“He was really looking good physically, was playing at a high level. You could see his confidence going through the roof. ... And then obviously he just hit a string of bad luck, with everything out of his control. … I mean, how many guys get an appendectomy?” — Utah basketball coach Craig Smith on center Branden Carlson

“He is always talking, always encouraging,” Carlson said.

The Utes’ best player — their leading scorer at 13.8 points per game, the only Ute averaging in double figures — said he’s trying to lead by example, which explains why he was back in the gym early Monday, and why he worked so hard to return from a Jan. 7 appendicitis attack that caused him to miss five games.

“We go into (the remainder of the season) with the mindset that we have already lost so many games, we just gotta go out and keep competing, keep working hard,” he said. “Right now, we just think our time is right around the corner and we can make a big run.”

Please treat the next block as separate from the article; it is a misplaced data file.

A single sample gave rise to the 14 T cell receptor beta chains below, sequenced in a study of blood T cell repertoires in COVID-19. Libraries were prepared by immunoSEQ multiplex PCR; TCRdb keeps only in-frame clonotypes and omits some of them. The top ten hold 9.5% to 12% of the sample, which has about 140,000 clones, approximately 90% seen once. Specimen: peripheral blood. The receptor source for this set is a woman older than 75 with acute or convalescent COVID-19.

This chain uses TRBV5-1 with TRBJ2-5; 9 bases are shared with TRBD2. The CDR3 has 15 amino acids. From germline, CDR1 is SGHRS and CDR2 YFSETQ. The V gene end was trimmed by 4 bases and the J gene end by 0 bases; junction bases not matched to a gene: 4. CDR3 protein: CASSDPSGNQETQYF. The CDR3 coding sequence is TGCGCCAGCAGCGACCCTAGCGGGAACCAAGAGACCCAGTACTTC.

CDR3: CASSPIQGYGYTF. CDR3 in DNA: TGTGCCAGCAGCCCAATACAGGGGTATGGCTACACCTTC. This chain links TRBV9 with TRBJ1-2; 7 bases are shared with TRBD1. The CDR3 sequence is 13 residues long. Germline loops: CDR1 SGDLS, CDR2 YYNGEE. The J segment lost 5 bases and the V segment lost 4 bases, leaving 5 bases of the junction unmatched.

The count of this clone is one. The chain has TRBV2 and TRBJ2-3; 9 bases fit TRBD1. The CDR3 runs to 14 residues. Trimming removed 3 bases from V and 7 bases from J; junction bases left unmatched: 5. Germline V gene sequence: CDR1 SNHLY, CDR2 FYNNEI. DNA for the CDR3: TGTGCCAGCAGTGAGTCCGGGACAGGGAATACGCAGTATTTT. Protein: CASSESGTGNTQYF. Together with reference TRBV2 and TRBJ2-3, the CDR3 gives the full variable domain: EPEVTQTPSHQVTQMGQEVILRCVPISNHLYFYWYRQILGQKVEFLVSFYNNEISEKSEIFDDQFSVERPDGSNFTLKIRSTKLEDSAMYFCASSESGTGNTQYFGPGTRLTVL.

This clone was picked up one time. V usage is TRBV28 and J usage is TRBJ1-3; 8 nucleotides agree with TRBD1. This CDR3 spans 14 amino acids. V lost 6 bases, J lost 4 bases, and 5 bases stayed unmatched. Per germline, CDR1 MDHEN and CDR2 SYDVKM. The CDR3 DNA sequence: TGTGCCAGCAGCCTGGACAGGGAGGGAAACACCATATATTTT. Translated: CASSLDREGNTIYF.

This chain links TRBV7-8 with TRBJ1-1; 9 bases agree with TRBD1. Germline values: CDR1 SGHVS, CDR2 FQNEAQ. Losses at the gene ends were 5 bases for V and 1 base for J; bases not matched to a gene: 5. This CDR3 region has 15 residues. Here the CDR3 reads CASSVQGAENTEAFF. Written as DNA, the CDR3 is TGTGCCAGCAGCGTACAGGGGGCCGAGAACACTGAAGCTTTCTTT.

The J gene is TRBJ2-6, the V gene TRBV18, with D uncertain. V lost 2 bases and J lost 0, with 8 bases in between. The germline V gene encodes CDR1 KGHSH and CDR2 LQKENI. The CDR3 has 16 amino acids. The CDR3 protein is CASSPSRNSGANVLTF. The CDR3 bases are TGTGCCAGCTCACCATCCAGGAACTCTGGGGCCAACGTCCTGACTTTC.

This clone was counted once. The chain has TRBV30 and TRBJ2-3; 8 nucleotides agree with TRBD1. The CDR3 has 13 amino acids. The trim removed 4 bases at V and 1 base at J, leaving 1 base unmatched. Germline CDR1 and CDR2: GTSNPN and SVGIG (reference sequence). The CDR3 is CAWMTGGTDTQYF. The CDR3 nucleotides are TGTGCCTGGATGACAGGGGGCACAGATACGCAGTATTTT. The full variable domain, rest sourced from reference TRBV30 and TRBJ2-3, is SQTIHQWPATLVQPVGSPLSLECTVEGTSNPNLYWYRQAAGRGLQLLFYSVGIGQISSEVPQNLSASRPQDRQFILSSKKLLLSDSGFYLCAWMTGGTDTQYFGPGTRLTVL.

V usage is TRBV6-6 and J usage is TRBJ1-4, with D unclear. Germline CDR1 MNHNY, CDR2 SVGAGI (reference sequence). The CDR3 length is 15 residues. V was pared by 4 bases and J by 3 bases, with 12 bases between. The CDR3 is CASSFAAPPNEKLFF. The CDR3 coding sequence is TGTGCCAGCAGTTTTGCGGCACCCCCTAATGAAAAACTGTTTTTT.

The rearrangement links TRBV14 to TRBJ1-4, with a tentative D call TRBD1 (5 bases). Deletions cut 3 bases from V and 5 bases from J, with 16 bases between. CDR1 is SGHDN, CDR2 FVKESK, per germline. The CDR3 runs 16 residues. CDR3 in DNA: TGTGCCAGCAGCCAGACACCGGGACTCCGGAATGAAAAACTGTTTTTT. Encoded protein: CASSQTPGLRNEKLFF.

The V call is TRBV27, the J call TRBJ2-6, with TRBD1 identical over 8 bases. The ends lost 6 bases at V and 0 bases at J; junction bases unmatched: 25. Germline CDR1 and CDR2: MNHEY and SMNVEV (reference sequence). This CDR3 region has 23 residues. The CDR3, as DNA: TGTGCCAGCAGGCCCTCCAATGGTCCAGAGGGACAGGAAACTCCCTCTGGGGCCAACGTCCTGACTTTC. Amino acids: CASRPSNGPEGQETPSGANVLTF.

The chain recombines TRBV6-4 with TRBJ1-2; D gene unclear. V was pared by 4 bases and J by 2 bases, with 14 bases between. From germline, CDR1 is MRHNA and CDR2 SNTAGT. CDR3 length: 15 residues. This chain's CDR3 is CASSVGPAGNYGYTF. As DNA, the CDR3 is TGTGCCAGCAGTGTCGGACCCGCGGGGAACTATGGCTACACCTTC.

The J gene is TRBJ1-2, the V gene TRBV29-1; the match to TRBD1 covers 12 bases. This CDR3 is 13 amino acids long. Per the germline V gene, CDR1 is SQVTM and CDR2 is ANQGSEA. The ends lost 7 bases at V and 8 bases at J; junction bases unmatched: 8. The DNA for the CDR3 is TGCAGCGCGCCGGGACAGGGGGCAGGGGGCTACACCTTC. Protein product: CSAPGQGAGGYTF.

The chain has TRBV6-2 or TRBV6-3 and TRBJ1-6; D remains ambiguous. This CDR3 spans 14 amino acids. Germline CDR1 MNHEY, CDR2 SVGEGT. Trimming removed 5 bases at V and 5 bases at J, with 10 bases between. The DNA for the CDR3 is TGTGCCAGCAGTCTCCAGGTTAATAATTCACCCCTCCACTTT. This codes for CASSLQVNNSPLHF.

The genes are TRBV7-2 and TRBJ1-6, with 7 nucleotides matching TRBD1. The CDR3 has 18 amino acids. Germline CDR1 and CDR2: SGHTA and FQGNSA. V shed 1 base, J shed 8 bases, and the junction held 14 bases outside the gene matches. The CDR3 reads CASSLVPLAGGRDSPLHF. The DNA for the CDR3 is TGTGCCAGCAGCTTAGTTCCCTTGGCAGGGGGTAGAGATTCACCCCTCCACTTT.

Smith said seeing so many players in the facility Monday when he arrived for his “busiest day of the week” served to fire him up and take away concerns that the close loss to the Buffaloes after leading for more than 35 minutes would be the straw that breaks their spirit.

“That fired me up,” Smith said. “I was super pumped about that. … I was very, very encouraged by our mentality and our mindset.”

He was also excited to see Carlson bust out against the Buffs, as the Bingham High product went 11 of 19 from the floor and also grabbed eight rebounds in 34 minutes. Smith has said he heard “some dialogue” about Carlson’s toughness, determination and grit before the coach arrived at the U. from Utah State, but nothing could be further from the truth.